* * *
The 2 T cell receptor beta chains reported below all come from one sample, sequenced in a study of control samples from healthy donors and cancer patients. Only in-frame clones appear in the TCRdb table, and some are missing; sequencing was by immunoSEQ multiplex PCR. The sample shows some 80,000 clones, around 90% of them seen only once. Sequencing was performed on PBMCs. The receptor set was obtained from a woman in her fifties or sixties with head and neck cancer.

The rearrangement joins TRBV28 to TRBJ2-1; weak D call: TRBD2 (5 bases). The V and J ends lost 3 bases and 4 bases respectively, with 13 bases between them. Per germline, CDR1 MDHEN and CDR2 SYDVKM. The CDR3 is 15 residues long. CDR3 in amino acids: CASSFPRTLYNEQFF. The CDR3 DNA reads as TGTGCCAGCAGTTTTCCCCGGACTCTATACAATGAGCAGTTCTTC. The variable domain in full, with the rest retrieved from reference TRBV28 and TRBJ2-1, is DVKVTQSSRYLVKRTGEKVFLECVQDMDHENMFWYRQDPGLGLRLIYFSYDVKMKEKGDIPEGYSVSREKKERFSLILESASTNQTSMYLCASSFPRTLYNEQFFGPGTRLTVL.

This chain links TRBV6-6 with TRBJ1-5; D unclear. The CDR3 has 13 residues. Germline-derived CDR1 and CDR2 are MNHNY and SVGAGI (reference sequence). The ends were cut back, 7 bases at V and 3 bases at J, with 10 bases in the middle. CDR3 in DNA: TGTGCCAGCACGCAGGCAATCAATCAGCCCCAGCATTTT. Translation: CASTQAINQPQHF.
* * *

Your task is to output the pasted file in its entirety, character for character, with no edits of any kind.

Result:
The 2 T cell receptor beta chains reported below all come from one sample, sequenced in a study of control samples from healthy donors and cancer patients. Only in-frame clones appear in the TCRdb table, and some are missing; sequencing was by immunoSEQ multiplex PCR. The sample shows some 80,000 clones, around 90% of them seen only once. Sequencing was performed on PBMCs. The receptor set was obtained from a woman in her fifties or sixties with head and neck cancer.

The rearrangement joins TRBV28 to TRBJ2-1; weak D call: TRBD2 (5 bases). The V and J ends lost 3 bases and 4 bases respectively, with 13 bases between them. Per germline, CDR1 MDHEN and CDR2 SYDVKM. The CDR3 is 15 residues long. CDR3 in amino acids: CASSFPRTLYNEQFF. The CDR3 DNA reads as TGTGCCAGCAGTTTTCCCCGGACTCTATACAATGAGCAGTTCTTC. The variable domain in full, with the rest retrieved from reference TRBV28 and TRBJ2-1, is DVKVTQSSRYLVKRTGEKVFLECVQDMDHENMFWYRQDPGLGLRLIYFSYDVKMKEKGDIPEGYSVSREKKERFSLILESASTNQTSMYLCASSFPRTLYNEQFFGPGTRLTVL.

This chain links TRBV6-6 with TRBJ1-5; D unclear. The CDR3 has 13 residues. Germline-derived CDR1 and CDR2 are MNHNY and SVGAGI (reference sequence). The ends were cut back, 7 bases at V and 3 bases at J, with 10 bases in the middle. CDR3 in DNA: TGTGCCAGCACGCAGGCAATCAATCAGCCCCAGCATTTT. Translation: CASTQAINQPQHF.